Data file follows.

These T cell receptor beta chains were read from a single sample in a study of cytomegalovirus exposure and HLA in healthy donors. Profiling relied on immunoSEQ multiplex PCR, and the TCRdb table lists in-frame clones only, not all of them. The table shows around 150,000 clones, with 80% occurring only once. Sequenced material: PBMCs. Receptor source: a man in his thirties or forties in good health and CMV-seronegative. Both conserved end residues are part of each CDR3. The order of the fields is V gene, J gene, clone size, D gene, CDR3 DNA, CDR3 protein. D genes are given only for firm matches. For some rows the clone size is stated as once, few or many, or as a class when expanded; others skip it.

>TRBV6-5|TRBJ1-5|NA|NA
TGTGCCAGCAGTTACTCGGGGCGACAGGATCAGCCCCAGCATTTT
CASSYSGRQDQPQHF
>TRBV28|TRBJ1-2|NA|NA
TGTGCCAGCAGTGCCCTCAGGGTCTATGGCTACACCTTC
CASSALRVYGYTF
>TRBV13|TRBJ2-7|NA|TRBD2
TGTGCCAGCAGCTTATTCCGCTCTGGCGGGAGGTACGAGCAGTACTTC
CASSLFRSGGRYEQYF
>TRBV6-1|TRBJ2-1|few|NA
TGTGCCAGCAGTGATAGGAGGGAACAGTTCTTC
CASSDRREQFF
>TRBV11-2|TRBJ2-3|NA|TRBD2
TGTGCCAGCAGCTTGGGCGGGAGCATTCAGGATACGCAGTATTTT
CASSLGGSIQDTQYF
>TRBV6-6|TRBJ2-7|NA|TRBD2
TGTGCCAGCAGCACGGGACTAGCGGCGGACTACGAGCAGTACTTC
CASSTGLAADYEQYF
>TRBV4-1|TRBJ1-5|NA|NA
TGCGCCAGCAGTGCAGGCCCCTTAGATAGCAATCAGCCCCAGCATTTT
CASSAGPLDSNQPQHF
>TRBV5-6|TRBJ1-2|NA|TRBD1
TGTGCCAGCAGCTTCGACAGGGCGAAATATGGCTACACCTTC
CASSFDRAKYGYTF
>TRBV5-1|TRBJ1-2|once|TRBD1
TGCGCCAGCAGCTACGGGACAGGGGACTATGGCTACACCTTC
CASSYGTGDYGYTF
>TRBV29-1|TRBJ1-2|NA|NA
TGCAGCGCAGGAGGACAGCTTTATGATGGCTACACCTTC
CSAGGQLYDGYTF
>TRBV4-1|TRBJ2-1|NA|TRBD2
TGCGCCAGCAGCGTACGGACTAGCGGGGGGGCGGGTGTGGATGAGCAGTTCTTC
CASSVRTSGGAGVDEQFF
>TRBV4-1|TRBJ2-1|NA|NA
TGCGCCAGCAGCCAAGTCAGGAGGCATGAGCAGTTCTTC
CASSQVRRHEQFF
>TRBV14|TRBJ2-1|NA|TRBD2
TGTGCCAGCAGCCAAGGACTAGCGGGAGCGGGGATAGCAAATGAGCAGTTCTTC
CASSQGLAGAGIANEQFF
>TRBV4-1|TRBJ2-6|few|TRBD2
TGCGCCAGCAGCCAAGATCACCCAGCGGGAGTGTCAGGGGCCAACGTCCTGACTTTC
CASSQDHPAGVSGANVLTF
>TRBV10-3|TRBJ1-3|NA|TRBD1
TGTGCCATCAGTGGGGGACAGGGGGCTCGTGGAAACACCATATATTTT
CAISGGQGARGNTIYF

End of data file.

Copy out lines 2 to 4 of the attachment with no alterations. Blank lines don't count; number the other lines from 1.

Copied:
>TRBV6-5|TRBJ1-5|NA|NA
TGTGCCAGCAGTTACTCGGGGCGACAGGATCAGCCCCAGCATTTT
CASSYSGRQDQPQHF